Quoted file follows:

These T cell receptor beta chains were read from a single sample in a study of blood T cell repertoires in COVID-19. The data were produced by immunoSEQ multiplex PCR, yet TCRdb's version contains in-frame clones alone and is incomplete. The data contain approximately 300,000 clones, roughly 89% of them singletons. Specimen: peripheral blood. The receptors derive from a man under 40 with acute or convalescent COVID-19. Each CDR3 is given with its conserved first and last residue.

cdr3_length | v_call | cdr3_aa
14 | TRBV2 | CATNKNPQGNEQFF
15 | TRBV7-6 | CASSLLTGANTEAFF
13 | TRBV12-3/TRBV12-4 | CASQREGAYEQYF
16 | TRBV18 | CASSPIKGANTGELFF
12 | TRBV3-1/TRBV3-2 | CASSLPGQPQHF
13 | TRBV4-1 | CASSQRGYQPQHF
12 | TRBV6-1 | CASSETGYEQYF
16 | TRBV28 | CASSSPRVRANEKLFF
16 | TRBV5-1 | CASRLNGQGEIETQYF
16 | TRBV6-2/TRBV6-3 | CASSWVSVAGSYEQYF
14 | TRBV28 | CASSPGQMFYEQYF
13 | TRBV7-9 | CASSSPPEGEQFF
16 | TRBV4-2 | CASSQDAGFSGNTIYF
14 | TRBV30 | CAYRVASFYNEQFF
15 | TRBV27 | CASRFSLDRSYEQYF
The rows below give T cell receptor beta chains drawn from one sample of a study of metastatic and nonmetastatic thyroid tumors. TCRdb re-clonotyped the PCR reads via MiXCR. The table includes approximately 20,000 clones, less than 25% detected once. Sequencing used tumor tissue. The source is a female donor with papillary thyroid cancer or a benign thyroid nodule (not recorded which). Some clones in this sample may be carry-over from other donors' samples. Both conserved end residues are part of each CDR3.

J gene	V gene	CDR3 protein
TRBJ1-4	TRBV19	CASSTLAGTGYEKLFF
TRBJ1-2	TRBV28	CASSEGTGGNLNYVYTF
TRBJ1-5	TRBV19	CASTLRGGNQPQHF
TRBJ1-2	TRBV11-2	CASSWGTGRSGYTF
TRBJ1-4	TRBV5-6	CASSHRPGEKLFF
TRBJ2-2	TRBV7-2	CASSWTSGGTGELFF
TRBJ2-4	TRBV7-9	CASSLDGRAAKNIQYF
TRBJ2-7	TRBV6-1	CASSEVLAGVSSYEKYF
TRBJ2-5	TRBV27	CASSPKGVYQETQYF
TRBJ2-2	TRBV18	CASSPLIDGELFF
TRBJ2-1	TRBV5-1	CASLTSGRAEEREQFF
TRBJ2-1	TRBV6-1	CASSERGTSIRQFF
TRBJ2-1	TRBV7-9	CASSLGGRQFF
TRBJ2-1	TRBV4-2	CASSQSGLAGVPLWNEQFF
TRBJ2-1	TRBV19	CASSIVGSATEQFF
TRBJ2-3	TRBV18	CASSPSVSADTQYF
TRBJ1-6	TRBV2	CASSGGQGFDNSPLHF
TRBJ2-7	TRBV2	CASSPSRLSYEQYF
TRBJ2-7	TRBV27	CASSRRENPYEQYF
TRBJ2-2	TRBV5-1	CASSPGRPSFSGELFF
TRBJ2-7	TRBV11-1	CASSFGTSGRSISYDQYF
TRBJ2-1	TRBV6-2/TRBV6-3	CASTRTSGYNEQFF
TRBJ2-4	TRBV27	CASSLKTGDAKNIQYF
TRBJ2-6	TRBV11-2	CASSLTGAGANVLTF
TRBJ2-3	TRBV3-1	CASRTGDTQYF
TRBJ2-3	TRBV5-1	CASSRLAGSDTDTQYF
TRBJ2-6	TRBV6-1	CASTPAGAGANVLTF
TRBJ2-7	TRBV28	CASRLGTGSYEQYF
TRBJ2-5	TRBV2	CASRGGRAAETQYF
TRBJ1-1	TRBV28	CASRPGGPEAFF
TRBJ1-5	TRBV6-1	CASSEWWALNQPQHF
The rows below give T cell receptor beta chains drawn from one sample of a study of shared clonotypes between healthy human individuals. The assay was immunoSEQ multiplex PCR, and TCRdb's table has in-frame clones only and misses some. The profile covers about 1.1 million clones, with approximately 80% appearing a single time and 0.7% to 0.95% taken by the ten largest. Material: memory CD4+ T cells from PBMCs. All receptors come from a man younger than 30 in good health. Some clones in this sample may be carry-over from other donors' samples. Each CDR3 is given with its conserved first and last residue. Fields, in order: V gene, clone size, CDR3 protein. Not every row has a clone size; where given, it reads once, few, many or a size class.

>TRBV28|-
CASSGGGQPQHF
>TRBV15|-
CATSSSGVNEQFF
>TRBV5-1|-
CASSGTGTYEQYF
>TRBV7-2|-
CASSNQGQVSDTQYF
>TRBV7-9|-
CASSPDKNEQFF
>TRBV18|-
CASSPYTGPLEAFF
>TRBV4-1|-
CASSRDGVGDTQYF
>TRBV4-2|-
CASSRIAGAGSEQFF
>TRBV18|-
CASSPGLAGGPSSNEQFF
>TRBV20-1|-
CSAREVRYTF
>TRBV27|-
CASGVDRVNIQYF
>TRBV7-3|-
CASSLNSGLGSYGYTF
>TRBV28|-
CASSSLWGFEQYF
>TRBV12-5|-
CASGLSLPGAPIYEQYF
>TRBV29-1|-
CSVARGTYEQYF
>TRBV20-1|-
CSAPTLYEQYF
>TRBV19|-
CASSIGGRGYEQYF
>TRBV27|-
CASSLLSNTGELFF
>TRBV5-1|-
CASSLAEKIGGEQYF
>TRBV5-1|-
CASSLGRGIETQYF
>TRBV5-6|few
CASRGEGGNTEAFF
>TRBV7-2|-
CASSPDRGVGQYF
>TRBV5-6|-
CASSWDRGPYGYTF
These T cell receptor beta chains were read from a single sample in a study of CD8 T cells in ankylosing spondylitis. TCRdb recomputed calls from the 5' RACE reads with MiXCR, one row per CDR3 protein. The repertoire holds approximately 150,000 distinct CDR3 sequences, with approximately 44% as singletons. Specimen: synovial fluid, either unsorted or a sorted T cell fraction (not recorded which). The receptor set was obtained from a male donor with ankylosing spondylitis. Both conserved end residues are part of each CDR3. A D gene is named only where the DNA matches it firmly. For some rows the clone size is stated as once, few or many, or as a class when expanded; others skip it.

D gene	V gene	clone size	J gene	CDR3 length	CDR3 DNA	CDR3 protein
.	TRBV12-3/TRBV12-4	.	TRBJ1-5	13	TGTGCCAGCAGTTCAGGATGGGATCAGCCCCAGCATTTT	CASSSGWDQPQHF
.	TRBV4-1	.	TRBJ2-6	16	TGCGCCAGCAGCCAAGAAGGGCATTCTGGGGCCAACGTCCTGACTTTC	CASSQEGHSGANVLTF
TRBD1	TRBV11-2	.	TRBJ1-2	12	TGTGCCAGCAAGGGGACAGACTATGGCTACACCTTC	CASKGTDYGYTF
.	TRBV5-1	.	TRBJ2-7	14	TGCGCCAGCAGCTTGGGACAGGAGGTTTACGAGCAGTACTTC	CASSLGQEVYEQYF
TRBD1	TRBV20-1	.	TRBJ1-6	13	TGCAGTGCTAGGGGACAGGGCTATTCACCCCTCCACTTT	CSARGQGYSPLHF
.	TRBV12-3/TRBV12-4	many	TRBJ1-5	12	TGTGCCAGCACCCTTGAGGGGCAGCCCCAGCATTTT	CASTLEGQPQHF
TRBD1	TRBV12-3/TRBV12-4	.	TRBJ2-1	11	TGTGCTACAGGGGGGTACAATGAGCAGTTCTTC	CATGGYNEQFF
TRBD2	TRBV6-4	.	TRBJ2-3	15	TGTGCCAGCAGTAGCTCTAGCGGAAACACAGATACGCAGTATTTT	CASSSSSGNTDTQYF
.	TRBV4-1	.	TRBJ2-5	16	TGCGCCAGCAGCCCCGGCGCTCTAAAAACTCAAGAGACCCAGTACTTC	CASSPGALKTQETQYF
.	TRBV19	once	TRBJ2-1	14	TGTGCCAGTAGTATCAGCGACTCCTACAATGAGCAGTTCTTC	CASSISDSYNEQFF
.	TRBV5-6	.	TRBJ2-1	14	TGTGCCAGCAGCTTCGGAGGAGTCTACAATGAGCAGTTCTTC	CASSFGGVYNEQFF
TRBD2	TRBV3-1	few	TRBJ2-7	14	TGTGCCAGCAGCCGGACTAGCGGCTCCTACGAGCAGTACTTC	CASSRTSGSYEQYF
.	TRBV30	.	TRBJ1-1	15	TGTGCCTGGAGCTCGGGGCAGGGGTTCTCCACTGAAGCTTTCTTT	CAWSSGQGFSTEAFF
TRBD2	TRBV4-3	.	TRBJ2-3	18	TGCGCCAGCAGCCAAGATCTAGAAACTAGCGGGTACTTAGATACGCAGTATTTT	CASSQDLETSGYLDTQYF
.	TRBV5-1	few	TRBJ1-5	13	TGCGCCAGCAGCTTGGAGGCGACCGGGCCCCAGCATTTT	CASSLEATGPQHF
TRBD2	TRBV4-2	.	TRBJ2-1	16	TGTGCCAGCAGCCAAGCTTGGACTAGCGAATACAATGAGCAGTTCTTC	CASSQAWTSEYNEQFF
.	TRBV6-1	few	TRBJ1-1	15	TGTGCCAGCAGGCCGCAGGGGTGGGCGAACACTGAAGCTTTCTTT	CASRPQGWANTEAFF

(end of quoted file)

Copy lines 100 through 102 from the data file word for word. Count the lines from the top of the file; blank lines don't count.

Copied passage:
.	TRBV12-3/TRBV12-4	.	TRBJ1-5	13	TGTGCCAGCAGTTCAGGATGGGATCAGCCCCAGCATTTT	CASSSGWDQPQHF
.	TRBV4-1	.	TRBJ2-6	16	TGCGCCAGCAGCCAAGAAGGGCATTCTGGGGCCAACGTCCTGACTTTC	CASSQEGHSGANVLTF
TRBD1	TRBV11-2	.	TRBJ1-2	12	TGTGCCAGCAAGGGGACAGACTATGGCTACACCTTC	CASKGTDYGYTF